IBJNews

Closing of Greenwood call center to affect 260 workers

IBJ Staff
October 7, 2010
Back to TopCommentsE-mailPrintBookmark and Share

A Greenwood call center operated by Indianapolis-based TeleServices Direct is set to close Dec. 4, leaving 260 workers without jobs.

In a notification received by the Indiana Department of Workforce Development on Wednesday, the company attributed the closing to "a loss of business volume."

TeleServices Direct said the closing will affect 110 full-time and 150 part-time employees.

The facility is the second call center operated by TeleServices Direct to become a casualty of the weak economy within the past year. In February, the company closed its Lafayette location, also because of a downturn in business, putting 188 part-time and 16 full-time employees out of work. However, the center reopened in July and now employs more than 200.

TeleServices Direct is a division of Career Horizons Inc., also based in Indianapolis. The company was found in 1989 as a direct marketer but evolved into a provider of call-center services. Affiliate companies TSD Jamaica and TSD Global operate multiple call centers in Jamaica and the Philippines.


 

ADVERTISEMENT

  • new employee tax credit
    Is this smoke and mirrors to be able to take advantage of the "new hire tax credit" that is in effect this year? I hope these rehired employees are not being counted as new employees.
  • Correction RE: Lafayette
    The Lafayette Call Center location has re-opened. It was temporarily idled for a few months, but is now back in operation with over 200 employees.

    Post a comment to this story

    COMMENTS POLICY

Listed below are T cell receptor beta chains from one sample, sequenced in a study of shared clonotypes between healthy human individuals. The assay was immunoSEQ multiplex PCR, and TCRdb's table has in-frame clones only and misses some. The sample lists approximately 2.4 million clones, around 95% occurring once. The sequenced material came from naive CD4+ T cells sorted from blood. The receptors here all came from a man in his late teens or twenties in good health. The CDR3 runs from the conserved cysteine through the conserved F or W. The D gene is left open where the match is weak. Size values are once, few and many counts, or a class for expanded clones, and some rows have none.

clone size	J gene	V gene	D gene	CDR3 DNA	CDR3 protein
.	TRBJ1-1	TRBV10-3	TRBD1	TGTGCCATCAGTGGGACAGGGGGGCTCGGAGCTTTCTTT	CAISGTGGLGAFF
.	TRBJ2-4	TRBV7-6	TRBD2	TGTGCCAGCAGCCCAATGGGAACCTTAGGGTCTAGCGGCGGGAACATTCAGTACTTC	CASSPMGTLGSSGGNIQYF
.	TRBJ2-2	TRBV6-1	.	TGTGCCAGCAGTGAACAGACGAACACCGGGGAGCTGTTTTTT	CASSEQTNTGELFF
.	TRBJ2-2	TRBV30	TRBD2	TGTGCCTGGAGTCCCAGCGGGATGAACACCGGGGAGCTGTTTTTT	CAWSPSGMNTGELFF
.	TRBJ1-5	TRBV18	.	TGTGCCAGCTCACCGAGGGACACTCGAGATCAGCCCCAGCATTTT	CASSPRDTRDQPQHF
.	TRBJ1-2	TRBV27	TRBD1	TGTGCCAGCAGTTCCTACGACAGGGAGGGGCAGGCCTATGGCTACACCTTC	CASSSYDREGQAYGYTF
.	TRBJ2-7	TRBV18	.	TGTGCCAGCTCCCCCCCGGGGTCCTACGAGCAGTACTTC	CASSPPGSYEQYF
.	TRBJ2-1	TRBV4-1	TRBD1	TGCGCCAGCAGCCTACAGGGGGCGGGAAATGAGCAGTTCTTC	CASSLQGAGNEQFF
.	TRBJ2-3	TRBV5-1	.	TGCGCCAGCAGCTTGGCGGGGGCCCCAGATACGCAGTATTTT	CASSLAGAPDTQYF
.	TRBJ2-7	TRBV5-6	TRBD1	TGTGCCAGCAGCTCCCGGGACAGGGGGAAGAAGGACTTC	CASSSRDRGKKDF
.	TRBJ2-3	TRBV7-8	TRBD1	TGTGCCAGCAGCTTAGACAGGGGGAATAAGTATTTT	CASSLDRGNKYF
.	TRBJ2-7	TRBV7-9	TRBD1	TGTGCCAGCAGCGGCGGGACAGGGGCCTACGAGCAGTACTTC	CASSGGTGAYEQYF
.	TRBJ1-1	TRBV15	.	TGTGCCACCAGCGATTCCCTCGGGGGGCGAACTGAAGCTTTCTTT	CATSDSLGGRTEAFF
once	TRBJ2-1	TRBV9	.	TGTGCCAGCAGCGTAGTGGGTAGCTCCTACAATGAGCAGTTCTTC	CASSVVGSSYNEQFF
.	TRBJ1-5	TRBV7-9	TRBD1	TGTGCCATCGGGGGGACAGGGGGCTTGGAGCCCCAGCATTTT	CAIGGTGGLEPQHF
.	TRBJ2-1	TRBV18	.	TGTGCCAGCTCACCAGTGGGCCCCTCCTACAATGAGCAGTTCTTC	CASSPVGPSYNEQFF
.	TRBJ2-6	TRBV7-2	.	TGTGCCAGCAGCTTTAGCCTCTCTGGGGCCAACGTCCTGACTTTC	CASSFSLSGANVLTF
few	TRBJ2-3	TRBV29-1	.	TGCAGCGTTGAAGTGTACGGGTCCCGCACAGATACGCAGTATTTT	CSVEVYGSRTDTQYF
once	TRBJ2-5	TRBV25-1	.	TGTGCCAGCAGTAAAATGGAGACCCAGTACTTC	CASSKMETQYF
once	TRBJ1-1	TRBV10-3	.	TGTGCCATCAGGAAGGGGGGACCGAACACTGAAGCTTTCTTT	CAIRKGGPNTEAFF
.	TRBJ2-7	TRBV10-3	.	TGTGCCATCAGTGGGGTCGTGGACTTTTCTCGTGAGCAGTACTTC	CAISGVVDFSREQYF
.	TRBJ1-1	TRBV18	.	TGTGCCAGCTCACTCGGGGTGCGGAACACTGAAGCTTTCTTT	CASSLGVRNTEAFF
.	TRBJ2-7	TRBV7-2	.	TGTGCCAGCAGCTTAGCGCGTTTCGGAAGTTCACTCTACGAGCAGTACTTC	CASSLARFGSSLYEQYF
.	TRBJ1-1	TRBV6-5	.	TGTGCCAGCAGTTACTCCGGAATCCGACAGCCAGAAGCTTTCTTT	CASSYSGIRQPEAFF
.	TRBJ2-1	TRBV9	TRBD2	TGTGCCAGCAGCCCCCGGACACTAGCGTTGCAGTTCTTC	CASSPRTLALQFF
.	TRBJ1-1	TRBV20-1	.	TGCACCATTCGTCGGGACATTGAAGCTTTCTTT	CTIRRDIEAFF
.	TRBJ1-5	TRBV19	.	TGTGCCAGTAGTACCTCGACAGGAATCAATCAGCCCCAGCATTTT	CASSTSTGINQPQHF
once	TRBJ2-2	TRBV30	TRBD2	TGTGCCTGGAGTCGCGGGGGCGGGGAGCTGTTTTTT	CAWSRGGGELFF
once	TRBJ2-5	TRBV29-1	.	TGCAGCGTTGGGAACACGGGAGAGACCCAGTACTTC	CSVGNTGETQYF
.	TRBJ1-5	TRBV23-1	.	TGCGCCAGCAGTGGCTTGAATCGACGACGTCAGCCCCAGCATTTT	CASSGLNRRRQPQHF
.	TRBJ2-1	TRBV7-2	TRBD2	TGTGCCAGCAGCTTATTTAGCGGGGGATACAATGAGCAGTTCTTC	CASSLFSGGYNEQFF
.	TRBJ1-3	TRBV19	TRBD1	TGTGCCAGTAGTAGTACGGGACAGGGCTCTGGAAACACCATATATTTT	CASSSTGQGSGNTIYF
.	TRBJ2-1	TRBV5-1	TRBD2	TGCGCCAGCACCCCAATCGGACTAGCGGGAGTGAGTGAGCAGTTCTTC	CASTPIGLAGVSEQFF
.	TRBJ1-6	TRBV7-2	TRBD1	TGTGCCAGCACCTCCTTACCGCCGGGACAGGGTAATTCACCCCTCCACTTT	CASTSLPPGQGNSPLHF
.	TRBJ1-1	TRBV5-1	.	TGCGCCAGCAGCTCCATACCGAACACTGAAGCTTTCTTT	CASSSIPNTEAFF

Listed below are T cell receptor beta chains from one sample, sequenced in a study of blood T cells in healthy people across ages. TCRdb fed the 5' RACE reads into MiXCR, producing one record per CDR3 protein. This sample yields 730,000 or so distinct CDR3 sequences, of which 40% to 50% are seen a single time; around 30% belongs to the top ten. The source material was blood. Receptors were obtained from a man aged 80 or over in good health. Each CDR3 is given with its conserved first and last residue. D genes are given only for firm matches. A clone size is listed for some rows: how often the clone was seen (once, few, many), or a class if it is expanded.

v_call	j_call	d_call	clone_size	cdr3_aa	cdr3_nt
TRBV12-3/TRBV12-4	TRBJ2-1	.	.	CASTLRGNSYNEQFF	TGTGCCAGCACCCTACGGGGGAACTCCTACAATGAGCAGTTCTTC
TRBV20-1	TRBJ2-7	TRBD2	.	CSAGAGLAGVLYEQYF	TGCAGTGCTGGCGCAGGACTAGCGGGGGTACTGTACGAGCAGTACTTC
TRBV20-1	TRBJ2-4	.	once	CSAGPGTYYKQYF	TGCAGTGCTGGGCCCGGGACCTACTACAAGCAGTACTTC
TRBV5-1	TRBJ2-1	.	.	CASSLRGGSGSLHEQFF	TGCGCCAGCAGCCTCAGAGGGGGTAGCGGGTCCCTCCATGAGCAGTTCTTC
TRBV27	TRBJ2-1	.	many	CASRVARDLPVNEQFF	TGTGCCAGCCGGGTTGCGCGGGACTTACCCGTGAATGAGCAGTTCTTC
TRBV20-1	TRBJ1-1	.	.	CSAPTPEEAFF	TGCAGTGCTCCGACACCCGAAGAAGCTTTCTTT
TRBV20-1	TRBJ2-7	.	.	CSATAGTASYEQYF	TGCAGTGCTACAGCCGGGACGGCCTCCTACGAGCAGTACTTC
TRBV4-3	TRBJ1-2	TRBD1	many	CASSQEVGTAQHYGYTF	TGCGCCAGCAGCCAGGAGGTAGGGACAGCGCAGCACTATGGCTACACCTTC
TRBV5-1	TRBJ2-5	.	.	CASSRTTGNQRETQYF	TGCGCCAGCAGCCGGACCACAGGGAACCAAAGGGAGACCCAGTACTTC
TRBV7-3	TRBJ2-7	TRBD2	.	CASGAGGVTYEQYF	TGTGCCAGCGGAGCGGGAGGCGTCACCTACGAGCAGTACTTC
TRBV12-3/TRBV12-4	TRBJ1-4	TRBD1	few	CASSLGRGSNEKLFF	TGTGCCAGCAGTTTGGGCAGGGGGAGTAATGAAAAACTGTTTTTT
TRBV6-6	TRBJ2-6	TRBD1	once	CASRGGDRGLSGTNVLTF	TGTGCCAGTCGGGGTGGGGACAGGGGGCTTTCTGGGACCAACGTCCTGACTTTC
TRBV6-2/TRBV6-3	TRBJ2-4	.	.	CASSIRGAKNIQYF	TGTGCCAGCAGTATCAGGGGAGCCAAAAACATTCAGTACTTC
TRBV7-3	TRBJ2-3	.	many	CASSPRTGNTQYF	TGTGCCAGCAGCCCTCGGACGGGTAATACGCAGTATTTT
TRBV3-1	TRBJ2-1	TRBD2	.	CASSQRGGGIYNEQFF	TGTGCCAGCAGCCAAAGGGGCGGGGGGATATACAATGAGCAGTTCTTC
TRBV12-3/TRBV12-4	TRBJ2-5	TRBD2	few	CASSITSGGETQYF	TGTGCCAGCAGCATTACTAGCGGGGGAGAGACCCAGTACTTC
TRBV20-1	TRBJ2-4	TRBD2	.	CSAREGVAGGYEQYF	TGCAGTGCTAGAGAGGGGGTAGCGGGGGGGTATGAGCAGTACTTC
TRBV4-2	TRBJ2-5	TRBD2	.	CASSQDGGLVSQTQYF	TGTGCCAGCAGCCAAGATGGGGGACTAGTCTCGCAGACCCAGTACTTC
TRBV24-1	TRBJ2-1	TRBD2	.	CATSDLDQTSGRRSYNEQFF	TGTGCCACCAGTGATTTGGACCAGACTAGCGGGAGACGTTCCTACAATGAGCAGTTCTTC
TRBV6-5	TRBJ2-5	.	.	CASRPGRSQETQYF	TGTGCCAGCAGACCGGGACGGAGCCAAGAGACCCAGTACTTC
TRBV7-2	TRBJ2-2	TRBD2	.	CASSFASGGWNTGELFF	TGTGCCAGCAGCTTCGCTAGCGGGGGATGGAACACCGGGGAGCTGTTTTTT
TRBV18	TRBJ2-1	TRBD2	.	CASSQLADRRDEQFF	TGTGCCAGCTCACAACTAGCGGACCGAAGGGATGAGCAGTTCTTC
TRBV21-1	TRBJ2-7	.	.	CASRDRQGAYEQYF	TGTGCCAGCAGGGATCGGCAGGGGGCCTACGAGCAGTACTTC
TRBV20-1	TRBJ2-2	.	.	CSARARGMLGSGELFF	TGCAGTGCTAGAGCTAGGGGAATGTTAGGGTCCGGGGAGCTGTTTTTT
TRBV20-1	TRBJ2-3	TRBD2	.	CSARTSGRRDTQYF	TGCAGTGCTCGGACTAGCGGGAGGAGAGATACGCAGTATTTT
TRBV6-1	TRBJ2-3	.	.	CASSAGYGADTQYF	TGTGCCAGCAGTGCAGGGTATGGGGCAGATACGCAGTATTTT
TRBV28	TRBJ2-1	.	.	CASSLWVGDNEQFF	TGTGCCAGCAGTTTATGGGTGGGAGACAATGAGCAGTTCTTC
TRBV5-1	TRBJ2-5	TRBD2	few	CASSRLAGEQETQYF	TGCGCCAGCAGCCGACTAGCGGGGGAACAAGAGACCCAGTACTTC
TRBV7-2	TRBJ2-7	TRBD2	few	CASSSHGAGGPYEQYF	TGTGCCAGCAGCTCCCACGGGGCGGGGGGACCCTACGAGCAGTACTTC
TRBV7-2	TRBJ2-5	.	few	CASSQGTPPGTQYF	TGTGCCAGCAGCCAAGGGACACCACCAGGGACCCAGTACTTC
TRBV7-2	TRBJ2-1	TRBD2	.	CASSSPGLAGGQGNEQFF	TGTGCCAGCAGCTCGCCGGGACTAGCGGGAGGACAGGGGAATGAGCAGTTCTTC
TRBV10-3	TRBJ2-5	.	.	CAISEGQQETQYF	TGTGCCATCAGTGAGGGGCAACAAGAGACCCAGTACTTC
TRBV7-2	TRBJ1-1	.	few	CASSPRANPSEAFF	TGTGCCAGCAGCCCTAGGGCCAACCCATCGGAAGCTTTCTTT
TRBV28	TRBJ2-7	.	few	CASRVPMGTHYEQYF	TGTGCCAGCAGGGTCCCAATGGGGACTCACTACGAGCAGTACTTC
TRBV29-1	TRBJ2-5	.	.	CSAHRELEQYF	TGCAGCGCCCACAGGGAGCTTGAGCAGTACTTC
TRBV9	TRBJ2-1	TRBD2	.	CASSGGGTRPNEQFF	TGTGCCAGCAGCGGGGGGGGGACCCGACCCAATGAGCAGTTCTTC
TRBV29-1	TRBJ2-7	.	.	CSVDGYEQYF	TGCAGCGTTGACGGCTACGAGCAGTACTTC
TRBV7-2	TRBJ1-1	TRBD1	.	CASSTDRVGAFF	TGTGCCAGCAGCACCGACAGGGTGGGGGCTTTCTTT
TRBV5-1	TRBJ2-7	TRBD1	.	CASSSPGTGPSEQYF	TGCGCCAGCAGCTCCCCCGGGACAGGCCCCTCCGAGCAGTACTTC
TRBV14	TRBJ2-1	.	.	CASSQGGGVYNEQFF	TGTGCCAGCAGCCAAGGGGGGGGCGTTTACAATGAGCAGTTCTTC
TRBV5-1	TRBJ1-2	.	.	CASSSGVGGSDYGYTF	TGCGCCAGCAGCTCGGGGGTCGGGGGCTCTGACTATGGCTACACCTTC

We reserve the right to remove any post that we feel is obscene, profane, vulgar, racist, sexually explicit, abusive, or hateful.
     
    You are legally responsible for what you post and your anonymity is not guaranteed.
     
    Posts that insult, defame, threaten, harass or abuse other readers or people mentioned in IBJ editorial content are also subject to removal. Please respect the privacy of individuals and refrain from posting personal information.
     
    No solicitations, spamming or advertisements are allowed. Readers may post links to other informational websites that are relevant to the topic at hand, but please do not link to objectionable material.
     
    We may remove messages that are unrelated to the topic, encourage illegal activity, use all capital letters or are unreadable.
     

    Messages that are flagged by readers as objectionable will be reviewed and may or may not be removed. Please do not flag a post simply because you disagree with it.

    Sponsored by
    ADVERTISEMENT

    facebook - twitter on Facebook & Twitter

    Follow on TwitterFollow IBJ on Facebook:
    Follow on TwitterFollow IBJ's Tweets on these topics:
     
    Subscribe to IBJ
    1. John, unfortunately CTRWD wants to put the tank(s) right next to a nature preserve and at the southern entrance to Carmel off of Keystone. Not exactly the kind of message you want to send to residents and visitors (come see our tanks as you enter our city and we build stuff in nature preserves...

    2. 85 feet for an ambitious project? I could shoot ej*culate farther than that.

    3. I tried, can't take it anymore. Untill Katz is replaced I can't listen anymore.

    4. Perhaps, but they've had a very active program to reduce rainwater/sump pump inflows for a number of years. But you are correct that controlling these peak flows will require spending more money - surge tanks, lines or removing storm water inflow at the source.

    5. All sewage goes to the Carmel treatment plant on the White River at 96th St. Rainfall should not affect sewage flows, but somehow it does - and the increased rate is more than the plant can handle a few times each year. One big source is typically homeowners who have their sump pumps connect into the sanitary sewer line rather than to the storm sewer line or yard. So we (Carmel and Clay Twp) need someway to hold the excess flow for a few days until the plant can process this material. Carmel wants the surge tank located at the treatment plant but than means an expensive underground line has to be installed through residential areas while CTRWD wants the surge tank located further 'upstream' from the treatment plant which costs less. Either solution works from an environmental control perspective. The less expensive solution means some people would likely have an unsightly tank near them. Carmel wants the more expensive solution - surprise!

    ADVERTISEMENT